Quotes and Snippets

... that Dorian Benkoil finds from around the digiverse.

the debate over Comcast acquiring Time Warner Cable has led to renewed discussion of “monopsony” — the notion of an all-powerful buyer –rather than monopoly, which relates to an all-powerful seller. In this case, the combined cable company’s monopsony would stem from its unprecedented power over content creators like TV studios and broadcasters: Comcast could be in a position to demand that the studios lower prices or abide by other terms in order to reach Comcast subscribers.

Sponsored stories have been problematic to Facebook in the past, and many felt that sponsored stories would have a limited life expectancy for advertisers. Facebook was targeted with a class-action lawsuit over the fact they never obtained consent from users to use their names and profile pictures in relation with the sponsored stories. Facebook settled the case for $10 million.

Less than a month after Netflix insisted that its deal to pay Comcast to get a more direct connection to the company’s Internet pipes had nothing to do with net neutrality, Netflix’s chief executive, Reed Hastings, said Thursday that, well, yes it did. What changed? According to Mr. Hastings, who wrote an essay on the subject on the company’s blog, once Netflix agreed to pay Comcast for the better connection, Netflix customers were no longer experiencing the delays they had suffered recently when streaming video. And that, Mr. Hastings said, is proof that the traditional definition of net neutrality no longer fits.

It’s worth nothing that Google is also working on its own #measurement product for video—something even YouTubers have advocated for (#mediatech). And given the company’s analytical prowess—and the massive footprint YouTube offers—if done right, a Google-led metric could potentially eclipse whatever Nielsen or comScore can offer.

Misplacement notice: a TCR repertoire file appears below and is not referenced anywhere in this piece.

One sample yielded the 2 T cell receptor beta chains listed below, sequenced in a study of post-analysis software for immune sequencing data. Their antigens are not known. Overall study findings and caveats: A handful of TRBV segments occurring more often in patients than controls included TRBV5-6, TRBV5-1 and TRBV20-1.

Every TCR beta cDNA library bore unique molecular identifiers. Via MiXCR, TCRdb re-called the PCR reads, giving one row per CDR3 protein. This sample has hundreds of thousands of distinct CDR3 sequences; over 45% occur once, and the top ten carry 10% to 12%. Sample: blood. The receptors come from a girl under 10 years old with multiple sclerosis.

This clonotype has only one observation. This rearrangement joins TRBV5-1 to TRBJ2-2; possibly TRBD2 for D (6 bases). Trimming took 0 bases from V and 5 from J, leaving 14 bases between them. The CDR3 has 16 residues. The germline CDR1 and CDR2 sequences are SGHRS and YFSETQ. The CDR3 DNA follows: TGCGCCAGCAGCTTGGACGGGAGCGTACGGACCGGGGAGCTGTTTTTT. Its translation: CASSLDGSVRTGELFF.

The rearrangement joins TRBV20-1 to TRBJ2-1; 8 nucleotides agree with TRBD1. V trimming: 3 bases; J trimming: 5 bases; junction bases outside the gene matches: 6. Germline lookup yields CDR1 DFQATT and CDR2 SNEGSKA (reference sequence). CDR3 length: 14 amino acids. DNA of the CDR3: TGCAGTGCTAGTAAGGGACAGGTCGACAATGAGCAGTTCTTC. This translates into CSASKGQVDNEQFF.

Don’t throw out your editorial and ethical smarts. Do accept that justification for important coverage may have to arise from something other than simple popularity.

Bing and Yahoo continue to pass along keyword data. According to comScore, at present, Google.com has about 67% of search market share, Bing has 18%, and Yahoo has 11%. Although this will not provide the full picture, analytics tools like HubSpot can continue to show keywords for the 33% of searches that come from search engines like Bing, Yahoo, AOL, Ask.com, etc. This data will give marketers at least some indication of which keywords are the most useful. If you use Google AdWords for pay-per-click marketing, connect your company’s AdWords account to your Google Analytics account and use that data for keyword research, as Larry Kim of Wordstream suggests.

If you’re going to take the time to create content, you should also take the time to create a home for that content that is yours and yours alone. WordPress makes it drop dead easy to start a site. Take my advice, and go do it. Given the trendlines of digital publishing, where more and more large platforms are profiting from, and controlling, the works of individuals, I can’t stress enough: Put your taproot in the independent web. Use the platforms for free distribution (they’re using you for free content, after all). And make sure you link back to your own domain.